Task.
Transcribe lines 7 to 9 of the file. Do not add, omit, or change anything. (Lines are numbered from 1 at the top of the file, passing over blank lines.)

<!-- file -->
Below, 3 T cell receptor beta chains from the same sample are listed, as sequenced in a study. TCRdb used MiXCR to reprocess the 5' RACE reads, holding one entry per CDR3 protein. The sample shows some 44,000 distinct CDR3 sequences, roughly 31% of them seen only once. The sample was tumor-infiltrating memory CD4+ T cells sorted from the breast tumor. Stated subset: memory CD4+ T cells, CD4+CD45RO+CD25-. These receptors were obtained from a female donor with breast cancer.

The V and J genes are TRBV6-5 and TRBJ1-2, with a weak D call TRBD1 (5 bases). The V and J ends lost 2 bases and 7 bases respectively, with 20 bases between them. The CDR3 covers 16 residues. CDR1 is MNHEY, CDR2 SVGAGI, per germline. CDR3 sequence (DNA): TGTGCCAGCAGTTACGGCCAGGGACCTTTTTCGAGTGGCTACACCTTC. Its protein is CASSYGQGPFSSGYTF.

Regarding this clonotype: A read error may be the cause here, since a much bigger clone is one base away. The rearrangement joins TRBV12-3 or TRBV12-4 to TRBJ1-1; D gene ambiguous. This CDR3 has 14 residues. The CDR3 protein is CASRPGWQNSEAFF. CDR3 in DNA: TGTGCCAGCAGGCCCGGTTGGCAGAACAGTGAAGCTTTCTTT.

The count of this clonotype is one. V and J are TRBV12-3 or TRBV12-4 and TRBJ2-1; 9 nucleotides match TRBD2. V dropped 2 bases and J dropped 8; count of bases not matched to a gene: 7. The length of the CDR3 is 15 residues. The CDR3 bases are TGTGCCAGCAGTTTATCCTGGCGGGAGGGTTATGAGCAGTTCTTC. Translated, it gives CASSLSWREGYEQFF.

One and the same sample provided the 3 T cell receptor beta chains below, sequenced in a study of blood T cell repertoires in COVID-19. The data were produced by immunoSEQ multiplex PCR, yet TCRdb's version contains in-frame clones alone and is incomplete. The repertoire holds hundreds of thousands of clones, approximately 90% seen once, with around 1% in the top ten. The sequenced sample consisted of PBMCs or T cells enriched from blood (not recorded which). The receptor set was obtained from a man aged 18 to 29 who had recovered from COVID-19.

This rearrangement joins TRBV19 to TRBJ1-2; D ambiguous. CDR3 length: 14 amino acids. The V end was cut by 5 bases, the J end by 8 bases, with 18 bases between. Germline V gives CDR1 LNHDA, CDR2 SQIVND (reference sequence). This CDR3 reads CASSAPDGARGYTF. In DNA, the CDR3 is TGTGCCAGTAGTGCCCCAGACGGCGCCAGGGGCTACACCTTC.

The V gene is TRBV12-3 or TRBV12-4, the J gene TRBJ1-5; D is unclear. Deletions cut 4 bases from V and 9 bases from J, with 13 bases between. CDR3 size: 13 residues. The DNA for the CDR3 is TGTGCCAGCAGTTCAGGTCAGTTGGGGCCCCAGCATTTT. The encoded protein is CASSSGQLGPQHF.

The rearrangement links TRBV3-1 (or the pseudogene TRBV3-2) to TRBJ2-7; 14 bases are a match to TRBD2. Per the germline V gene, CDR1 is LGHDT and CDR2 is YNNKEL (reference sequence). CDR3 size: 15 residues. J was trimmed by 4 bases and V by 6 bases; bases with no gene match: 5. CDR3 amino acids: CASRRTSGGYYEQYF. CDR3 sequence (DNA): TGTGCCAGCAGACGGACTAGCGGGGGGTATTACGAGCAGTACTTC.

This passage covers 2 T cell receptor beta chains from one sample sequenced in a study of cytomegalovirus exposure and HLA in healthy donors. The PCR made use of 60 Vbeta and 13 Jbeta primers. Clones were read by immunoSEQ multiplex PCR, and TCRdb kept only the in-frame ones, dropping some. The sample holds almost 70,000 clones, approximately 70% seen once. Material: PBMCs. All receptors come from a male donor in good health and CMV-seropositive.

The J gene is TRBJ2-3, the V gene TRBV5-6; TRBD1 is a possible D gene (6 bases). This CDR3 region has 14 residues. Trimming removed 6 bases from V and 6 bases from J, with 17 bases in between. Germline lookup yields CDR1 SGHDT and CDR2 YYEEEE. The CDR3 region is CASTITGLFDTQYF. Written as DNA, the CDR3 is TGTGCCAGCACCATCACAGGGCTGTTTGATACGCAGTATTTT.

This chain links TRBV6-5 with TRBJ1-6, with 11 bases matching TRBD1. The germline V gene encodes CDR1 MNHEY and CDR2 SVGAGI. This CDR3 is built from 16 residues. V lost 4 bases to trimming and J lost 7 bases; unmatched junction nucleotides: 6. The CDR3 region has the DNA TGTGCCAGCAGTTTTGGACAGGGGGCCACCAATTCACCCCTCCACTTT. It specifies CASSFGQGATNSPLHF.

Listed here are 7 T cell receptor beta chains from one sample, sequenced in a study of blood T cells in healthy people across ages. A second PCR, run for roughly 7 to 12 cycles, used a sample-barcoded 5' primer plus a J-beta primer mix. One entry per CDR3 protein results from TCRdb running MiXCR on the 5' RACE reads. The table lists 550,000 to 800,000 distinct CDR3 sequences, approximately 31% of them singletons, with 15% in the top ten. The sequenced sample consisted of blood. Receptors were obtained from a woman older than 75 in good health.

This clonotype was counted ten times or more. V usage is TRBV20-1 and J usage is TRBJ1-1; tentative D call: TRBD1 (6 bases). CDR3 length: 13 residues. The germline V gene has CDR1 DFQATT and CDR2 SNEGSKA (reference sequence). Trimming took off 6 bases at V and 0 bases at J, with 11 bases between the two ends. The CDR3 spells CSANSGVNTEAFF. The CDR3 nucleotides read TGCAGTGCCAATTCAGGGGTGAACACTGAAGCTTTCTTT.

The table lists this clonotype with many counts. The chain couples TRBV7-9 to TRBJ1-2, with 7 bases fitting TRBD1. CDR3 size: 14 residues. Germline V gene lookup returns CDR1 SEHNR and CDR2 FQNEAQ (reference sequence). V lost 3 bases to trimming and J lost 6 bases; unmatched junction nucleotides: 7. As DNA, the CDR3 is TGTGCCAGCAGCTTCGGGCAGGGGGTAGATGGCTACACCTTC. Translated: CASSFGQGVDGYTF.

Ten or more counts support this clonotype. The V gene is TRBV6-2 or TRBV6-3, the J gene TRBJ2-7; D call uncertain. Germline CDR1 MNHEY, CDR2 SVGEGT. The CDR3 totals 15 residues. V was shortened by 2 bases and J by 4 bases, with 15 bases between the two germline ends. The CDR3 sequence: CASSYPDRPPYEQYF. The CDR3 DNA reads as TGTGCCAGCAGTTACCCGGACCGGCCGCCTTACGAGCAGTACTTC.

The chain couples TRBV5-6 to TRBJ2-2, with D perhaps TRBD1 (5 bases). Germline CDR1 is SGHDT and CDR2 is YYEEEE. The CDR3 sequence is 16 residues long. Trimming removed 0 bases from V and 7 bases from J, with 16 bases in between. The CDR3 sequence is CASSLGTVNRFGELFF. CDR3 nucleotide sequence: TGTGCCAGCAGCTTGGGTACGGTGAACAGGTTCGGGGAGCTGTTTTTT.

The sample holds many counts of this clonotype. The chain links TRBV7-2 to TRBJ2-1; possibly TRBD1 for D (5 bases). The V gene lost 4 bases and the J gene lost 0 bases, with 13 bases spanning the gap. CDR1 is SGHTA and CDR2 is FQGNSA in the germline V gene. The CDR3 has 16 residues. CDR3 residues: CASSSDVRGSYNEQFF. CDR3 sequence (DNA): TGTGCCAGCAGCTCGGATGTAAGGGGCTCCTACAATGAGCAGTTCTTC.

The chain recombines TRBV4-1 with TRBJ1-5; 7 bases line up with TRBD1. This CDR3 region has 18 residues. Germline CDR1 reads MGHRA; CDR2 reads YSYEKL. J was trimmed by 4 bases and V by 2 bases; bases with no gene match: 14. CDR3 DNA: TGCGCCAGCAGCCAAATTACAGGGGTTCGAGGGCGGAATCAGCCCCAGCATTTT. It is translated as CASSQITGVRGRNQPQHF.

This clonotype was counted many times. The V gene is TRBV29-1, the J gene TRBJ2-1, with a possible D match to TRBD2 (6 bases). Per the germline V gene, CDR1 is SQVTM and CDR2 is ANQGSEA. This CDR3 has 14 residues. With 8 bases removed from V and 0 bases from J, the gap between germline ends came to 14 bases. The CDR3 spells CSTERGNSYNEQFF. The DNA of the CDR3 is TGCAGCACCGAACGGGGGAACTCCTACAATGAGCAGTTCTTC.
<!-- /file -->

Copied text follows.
The V gene is TRBV12-3 or TRBV12-4, the J gene TRBJ1-5; D is unclear. Deletions cut 4 bases from V and 9 bases from J, with 13 bases between. CDR3 size: 13 residues. The DNA for the CDR3 is TGTGCCAGCAGTTCAGGTCAGTTGGGGCCCCAGCATTTT. The encoded protein is CASSSGQLGPQHF.

The rearrangement links TRBV3-1 (or the pseudogene TRBV3-2) to TRBJ2-7; 14 bases are a match to TRBD2. Per the germline V gene, CDR1 is LGHDT and CDR2 is YNNKEL (reference sequence). CDR3 size: 15 residues. J was trimmed by 4 bases and V by 6 bases; bases with no gene match: 5. CDR3 amino acids: CASRRTSGGYYEQYF. CDR3 sequence (DNA): TGTGCCAGCAGACGGACTAGCGGGGGGTATTACGAGCAGTACTTC.

This passage covers 2 T cell receptor beta chains from one sample sequenced in a study of cytomegalovirus exposure and HLA in healthy donors. The PCR made use of 60 Vbeta and 13 Jbeta primers. Clones were read by immunoSEQ multiplex PCR, and TCRdb kept only the in-frame ones, dropping some. The sample holds almost 70,000 clones, approximately 70% seen once. Material: PBMCs. All receptors come from a male donor in good health and CMV-seropositive.